First published in 1971 as a typewritten edition, then finally printed in book form in 1989, I served the King of England is a comic novel telling the tale of Ditie, a hugely ambitious but simple waiter in a deluxe Prague hotel in the years before World War II. Ditie is called upon to serve not the King of England, but Haile Selassie, Emperor of Ethiopia. It is one of the great moments in his life. Eventually, he falls in love with a German woman athlete just as the Nazis are invading Czechoslovakia. After the war, through the sale of valuable stamps confiscated from the Jews, he reaches the heights of his ambition by building his own hotel. He becomes a millionaire; but with the arrival of communism, he loses everything. Sent to inspect mountain roads, Ditie comes to terms with his dreary circumstances, his place in history, and the inevitability of his death.
Well, yes, but it’s so much more. The height of Ditie’s ambition is his wish to be accepted and respected, especially by other hotel owners. He earns his million and develops his hotel visited by famous guests but never attains the acceptance or respect of other hotel owners. The owners visit his hotel but ignore Ditie and the hotel’s most fabulous attractions. Later, when millionaires are rounded up for jail, Ditie takes offense that he is excluded from their ranks. But the book is about so much more than his ambition. In the background lies the history of Czechoslovakia under Tomáš Garrigue Masaryk and Edvard Beneš, the German occupation of Bohemia, German atrocities during World War II (including the destruction of Lidice), and the communist takeover early in 1948.
Everyone longs for something in the book but Ditie moves beyond trying to fulfill physical pleasures and seeks his place in the world, during life and death. He initially learns to “read” people as a pupil of the headwaiter at a Prague hotel, who perceptively understands each patron and his desires. When asked how he correctly analyzes a customer and knows so much in advance, the headwaiter responds “I served the King of England.” Ditie’s experience highlights how meaningless such an honor can be—after serving the Emperor of Ethiopia (accidentally at first, then by the Emperor’s choice) Ditie is suspected of stealing a gold spoon. His honor in ruins, he unsuccessfully attempts to hang himself.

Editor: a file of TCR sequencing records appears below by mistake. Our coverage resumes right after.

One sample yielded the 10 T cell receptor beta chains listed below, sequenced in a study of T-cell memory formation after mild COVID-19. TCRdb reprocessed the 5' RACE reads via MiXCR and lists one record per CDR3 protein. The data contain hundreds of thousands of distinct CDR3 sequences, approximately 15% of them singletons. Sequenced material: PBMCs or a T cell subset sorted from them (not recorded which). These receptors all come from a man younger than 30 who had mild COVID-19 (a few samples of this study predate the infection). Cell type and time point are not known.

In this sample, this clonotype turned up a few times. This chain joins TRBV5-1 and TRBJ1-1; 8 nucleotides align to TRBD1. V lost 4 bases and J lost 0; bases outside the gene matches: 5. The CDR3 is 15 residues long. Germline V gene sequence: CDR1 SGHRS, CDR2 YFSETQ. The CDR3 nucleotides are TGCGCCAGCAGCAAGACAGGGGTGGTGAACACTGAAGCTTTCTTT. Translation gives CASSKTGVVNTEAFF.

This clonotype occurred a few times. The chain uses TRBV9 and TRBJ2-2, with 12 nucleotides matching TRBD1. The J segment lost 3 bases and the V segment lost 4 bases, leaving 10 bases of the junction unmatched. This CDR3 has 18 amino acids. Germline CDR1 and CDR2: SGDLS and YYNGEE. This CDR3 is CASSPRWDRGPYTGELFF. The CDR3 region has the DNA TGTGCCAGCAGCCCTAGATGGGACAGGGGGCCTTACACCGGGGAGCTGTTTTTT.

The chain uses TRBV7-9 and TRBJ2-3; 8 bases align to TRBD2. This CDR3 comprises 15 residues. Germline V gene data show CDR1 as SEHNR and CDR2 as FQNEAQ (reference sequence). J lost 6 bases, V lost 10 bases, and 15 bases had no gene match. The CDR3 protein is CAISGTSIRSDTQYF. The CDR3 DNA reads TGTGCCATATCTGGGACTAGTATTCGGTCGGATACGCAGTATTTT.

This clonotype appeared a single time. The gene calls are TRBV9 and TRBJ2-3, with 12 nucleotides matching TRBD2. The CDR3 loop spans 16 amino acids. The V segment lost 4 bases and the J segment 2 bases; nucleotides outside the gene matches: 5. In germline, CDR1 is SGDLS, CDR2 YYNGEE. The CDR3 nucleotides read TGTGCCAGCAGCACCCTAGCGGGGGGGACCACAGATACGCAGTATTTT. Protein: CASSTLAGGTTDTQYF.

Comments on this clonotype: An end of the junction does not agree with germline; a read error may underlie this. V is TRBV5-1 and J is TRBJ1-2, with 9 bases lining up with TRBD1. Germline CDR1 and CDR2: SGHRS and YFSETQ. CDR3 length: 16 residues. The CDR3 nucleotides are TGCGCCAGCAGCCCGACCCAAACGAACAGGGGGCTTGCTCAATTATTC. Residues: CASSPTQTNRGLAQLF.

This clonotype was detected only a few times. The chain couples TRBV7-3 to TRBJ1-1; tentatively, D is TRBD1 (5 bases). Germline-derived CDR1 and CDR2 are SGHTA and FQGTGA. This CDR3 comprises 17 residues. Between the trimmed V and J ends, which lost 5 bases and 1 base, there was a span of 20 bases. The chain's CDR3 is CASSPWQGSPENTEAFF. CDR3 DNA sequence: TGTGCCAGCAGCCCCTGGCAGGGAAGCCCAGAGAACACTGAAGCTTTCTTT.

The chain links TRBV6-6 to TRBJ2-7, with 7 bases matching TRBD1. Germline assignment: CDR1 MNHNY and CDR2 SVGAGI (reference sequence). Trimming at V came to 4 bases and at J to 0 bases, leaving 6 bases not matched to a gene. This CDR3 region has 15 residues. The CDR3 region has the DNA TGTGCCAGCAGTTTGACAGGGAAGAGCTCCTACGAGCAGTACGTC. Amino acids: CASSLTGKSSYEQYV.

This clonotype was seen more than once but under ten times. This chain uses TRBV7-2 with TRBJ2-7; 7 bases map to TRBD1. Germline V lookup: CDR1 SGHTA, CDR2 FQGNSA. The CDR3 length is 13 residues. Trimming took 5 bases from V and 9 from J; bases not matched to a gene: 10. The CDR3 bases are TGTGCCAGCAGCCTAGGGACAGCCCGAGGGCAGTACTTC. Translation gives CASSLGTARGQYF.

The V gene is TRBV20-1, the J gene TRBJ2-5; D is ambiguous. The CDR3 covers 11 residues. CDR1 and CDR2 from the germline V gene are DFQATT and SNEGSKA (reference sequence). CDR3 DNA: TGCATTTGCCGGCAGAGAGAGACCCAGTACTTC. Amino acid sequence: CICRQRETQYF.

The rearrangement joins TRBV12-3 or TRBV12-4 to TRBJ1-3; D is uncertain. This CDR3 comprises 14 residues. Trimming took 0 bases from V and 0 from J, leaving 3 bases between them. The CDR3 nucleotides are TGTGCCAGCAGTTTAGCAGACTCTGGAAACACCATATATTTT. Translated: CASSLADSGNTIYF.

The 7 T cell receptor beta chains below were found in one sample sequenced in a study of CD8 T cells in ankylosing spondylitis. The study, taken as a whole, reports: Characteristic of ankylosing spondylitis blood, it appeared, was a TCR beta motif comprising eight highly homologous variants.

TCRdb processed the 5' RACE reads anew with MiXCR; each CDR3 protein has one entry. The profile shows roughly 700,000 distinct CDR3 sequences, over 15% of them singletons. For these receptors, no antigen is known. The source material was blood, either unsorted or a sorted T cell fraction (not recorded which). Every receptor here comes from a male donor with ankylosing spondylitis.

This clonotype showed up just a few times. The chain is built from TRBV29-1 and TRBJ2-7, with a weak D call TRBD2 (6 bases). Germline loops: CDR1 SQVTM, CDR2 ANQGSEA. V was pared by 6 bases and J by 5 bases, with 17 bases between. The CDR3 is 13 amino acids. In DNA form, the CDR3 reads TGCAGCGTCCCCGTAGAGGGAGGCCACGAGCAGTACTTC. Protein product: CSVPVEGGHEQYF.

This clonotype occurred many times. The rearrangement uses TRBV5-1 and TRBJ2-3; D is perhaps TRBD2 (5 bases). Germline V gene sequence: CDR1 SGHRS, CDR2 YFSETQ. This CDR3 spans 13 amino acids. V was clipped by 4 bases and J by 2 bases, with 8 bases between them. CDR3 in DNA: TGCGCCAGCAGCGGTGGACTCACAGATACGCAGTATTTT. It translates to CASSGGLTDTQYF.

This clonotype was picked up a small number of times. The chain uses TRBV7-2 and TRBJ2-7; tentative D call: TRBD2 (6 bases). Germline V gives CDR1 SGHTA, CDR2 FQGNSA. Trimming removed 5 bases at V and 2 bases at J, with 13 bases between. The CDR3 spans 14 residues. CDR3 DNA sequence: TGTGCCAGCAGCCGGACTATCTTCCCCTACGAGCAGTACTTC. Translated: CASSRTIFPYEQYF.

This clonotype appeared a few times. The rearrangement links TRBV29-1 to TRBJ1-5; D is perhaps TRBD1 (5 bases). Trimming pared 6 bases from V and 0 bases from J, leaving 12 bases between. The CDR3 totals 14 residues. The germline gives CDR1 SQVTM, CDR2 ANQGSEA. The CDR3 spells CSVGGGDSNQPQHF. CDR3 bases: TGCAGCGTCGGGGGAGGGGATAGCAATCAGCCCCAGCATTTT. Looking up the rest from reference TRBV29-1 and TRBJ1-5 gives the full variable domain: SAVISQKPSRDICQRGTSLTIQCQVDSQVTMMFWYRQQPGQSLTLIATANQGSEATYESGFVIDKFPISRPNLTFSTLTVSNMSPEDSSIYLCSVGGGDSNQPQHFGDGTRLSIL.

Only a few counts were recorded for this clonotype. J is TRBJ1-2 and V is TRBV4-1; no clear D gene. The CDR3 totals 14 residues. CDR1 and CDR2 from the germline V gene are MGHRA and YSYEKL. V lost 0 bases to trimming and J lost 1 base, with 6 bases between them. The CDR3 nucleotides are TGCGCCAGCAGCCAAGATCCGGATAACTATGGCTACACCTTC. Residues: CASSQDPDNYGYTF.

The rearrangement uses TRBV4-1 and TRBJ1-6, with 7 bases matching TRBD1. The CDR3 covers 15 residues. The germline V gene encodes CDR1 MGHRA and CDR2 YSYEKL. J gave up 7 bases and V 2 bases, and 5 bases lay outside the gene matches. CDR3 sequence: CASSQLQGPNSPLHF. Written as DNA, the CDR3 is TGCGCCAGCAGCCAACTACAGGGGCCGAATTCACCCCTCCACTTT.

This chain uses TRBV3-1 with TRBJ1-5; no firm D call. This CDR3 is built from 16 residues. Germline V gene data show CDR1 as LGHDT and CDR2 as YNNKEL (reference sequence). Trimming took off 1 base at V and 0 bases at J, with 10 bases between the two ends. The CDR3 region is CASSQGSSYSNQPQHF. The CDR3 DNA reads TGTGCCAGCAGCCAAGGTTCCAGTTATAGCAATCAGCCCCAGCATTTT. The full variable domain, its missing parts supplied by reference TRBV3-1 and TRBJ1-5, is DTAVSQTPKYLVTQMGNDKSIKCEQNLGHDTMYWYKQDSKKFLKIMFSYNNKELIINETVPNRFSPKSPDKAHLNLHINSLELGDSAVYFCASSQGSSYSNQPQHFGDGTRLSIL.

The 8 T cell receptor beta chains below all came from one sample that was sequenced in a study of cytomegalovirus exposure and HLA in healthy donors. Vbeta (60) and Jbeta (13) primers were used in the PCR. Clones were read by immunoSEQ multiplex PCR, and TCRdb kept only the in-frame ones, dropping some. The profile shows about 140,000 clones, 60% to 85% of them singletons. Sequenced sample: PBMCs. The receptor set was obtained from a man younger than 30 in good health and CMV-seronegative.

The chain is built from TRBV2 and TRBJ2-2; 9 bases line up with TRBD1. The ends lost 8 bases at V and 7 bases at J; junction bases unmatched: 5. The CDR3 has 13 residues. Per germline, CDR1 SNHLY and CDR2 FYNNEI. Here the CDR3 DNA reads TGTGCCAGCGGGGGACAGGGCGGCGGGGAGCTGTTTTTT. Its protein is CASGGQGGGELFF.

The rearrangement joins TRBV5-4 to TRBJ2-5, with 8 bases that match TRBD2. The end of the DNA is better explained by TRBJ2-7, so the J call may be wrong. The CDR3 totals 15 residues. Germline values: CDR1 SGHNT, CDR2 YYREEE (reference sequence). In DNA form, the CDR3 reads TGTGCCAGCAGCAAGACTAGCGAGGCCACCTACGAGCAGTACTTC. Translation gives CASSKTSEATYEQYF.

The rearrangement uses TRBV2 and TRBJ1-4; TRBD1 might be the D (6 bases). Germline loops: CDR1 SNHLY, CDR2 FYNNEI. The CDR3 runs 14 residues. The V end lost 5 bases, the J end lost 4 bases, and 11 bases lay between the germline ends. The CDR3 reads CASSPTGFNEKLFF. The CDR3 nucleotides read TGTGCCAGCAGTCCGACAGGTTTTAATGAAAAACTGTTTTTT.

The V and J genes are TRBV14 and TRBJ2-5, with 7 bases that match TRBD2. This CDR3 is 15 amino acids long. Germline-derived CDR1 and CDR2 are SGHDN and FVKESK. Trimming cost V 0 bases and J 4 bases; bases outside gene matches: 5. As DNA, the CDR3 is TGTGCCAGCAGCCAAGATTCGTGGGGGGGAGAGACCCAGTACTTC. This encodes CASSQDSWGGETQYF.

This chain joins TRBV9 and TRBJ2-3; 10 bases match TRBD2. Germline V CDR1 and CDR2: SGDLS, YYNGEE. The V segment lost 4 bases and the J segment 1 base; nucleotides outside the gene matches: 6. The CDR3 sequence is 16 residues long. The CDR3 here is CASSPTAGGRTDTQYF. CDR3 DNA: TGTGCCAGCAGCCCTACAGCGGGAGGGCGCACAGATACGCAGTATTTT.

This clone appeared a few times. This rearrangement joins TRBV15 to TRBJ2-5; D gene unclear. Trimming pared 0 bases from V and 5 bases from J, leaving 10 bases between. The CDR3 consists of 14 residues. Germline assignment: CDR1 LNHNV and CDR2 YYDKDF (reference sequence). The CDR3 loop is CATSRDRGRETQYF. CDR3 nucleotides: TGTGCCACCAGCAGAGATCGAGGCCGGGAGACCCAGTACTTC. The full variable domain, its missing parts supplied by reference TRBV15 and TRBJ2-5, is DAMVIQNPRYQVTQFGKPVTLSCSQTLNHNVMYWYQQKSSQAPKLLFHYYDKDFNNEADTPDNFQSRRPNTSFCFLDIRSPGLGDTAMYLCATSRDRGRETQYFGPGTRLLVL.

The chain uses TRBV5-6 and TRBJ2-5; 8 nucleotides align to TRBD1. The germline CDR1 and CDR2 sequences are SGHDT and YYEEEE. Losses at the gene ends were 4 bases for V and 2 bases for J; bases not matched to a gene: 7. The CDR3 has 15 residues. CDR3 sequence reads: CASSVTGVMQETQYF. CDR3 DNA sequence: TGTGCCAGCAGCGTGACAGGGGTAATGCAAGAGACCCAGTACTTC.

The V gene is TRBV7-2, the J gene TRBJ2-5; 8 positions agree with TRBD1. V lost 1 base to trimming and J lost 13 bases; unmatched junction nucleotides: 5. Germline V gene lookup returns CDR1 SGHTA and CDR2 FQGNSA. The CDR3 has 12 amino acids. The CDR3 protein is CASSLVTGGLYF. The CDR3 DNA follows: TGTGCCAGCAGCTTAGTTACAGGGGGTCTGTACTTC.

Underneath the comic and dramatic events lies a dark aspect of man. Ditie does not evaluate his acquisition of wealth through the theft of valuable stamps from the Jews until bad things happen to him. He doesn’t think twice about abandoning his autistic son, the product of approved coupling by the Third Reich, until haunted by the boy’s talent. The millionaires’ prison receives Hrabal’s special scorn. Despite describing the behavior in the running of the prison as “real comedy, beyond Chaplin’s wildest imagination”, there lies a depressing aspect of man willing to forego freedom for a soft life. Ditie gives up his freedom because he wants to be accepted as one of the rich (this after his humiliation in order to marry a German woman). Hrabal’s scorn is balanced when Ditie’s work assignments take him to the border, where he begins to understand his place in history. Ditie earns more knowledge of human nature than the headwaiter claimed to have from serving the King of England. Ditie’s knowledge, though, comes through solitude and reflection and demonstrates that the unbelievable really can true.